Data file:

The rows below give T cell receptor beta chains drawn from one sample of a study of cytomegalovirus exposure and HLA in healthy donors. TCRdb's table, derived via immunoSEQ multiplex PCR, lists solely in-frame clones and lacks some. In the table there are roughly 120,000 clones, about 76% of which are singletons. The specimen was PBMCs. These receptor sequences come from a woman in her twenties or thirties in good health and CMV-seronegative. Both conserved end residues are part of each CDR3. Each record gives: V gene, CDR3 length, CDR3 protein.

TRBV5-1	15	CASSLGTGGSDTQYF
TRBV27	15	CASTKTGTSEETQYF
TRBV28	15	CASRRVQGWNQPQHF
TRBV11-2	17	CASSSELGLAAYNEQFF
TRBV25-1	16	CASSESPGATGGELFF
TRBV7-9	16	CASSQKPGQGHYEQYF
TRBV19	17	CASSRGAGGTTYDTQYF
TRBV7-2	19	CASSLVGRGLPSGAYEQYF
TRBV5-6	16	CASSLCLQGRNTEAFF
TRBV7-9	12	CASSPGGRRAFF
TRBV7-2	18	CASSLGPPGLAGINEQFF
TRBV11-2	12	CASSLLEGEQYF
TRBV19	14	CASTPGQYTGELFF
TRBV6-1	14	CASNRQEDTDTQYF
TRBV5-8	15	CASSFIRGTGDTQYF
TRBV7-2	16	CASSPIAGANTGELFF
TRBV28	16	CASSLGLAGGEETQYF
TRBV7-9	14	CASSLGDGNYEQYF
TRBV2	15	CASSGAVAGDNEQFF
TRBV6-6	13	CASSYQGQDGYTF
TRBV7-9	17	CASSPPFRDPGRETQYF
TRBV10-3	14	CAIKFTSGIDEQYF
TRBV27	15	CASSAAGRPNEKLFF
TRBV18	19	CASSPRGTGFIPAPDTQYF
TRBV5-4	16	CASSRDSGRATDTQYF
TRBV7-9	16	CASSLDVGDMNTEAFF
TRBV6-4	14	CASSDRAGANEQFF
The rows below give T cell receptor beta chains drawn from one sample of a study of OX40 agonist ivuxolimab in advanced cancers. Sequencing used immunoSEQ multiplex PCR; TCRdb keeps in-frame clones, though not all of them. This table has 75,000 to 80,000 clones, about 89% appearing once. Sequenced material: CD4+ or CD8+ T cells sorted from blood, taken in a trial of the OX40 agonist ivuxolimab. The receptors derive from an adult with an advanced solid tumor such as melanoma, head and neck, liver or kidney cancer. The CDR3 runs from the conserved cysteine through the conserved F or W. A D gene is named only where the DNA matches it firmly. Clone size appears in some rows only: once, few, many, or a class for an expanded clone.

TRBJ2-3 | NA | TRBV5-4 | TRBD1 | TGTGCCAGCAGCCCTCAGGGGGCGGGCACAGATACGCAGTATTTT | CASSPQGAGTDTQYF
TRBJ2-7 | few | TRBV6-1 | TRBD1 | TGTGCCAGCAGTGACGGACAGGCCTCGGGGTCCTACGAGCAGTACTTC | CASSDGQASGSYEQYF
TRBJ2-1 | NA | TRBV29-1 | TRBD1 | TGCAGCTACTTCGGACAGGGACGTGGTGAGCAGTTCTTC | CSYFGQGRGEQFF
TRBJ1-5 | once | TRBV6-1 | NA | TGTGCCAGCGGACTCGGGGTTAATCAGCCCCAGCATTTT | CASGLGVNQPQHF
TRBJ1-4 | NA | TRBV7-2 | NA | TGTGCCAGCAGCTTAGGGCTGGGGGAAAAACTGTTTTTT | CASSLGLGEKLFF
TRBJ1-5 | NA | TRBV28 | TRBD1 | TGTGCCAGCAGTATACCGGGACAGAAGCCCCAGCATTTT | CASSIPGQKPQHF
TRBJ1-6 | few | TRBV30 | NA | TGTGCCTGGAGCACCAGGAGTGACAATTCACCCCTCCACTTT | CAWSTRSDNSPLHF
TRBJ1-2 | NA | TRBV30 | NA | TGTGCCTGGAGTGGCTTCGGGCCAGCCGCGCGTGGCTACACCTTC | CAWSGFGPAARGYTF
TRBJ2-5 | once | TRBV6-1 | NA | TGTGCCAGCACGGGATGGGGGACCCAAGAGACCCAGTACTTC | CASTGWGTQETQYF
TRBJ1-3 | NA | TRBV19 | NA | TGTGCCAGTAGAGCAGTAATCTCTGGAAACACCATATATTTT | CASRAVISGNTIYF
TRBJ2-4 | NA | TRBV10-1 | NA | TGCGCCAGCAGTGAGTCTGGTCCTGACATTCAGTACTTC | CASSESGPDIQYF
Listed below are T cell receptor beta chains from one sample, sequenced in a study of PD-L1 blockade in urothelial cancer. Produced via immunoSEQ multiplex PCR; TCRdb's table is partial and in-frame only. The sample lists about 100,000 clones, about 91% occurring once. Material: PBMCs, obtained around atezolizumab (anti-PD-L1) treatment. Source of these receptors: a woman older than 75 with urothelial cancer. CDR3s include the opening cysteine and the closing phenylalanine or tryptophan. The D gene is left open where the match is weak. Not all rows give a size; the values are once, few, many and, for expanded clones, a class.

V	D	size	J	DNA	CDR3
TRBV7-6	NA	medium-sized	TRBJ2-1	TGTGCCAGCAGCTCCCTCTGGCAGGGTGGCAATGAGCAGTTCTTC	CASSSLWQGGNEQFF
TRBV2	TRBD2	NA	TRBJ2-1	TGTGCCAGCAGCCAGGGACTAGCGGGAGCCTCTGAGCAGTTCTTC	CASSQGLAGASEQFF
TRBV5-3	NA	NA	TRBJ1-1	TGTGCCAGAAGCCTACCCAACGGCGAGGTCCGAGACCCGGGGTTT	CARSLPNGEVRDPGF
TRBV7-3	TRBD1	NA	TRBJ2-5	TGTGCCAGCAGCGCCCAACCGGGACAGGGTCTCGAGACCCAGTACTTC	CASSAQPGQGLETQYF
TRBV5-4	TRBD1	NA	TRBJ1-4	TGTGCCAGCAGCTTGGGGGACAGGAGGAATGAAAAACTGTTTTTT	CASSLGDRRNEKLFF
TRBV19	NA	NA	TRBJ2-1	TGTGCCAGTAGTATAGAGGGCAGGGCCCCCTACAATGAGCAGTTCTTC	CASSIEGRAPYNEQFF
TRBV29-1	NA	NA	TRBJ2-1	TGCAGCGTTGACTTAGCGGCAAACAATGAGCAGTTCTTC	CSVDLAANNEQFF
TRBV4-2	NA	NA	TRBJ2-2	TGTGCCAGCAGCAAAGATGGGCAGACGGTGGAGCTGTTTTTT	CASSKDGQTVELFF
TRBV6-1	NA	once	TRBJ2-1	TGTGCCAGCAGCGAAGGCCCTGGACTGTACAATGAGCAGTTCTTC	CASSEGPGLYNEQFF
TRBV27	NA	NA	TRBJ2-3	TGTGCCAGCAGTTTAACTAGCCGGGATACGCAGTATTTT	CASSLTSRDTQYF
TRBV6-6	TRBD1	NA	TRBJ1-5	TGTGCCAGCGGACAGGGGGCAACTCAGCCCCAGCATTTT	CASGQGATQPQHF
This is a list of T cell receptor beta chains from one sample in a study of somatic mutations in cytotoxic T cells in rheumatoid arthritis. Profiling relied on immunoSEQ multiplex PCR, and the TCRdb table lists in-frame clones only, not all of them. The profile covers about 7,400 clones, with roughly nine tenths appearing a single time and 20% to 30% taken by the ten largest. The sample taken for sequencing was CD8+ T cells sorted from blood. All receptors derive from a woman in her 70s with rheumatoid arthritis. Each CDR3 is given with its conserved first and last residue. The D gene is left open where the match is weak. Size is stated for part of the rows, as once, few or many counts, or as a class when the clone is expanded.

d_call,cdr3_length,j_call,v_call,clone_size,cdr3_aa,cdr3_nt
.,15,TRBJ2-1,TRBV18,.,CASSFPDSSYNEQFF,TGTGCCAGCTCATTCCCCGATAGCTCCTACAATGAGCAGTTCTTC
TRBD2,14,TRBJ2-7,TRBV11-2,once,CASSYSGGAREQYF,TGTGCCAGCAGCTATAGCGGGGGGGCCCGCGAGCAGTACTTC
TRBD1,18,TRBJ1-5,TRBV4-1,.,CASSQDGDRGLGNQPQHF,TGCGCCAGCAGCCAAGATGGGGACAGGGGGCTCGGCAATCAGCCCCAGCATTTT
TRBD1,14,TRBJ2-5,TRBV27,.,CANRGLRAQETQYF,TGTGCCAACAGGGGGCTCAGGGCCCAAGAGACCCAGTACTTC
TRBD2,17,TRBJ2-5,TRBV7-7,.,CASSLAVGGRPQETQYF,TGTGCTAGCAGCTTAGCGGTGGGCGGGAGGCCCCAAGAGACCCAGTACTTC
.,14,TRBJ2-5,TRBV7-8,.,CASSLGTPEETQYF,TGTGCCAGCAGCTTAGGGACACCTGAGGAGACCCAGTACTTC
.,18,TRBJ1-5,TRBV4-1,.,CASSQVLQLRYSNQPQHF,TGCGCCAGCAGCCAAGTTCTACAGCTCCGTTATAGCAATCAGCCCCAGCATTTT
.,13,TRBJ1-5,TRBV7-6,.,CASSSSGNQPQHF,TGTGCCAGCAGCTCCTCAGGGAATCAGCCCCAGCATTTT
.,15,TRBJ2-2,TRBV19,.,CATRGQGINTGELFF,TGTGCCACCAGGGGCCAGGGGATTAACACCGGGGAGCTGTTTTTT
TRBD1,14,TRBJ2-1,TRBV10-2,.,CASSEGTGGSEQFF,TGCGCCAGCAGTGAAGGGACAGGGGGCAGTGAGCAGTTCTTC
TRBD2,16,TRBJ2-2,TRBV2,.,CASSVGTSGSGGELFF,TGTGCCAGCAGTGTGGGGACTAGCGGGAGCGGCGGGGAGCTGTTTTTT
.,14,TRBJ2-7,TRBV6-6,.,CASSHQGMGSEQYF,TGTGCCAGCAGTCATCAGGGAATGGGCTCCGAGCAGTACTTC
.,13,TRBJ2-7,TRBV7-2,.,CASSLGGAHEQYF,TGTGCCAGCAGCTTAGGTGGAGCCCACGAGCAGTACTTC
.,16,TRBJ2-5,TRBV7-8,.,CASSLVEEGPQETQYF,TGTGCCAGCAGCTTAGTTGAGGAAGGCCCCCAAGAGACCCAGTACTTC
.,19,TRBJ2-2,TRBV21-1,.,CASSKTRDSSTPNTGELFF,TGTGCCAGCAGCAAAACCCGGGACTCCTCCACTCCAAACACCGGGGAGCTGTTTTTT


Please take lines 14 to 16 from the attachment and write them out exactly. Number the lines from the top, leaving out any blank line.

TRBV19	14	CASTPGQYTGELFF
TRBV6-1	14	CASNRQEDTDTQYF
TRBV5-8	15	CASSFIRGTGDTQYF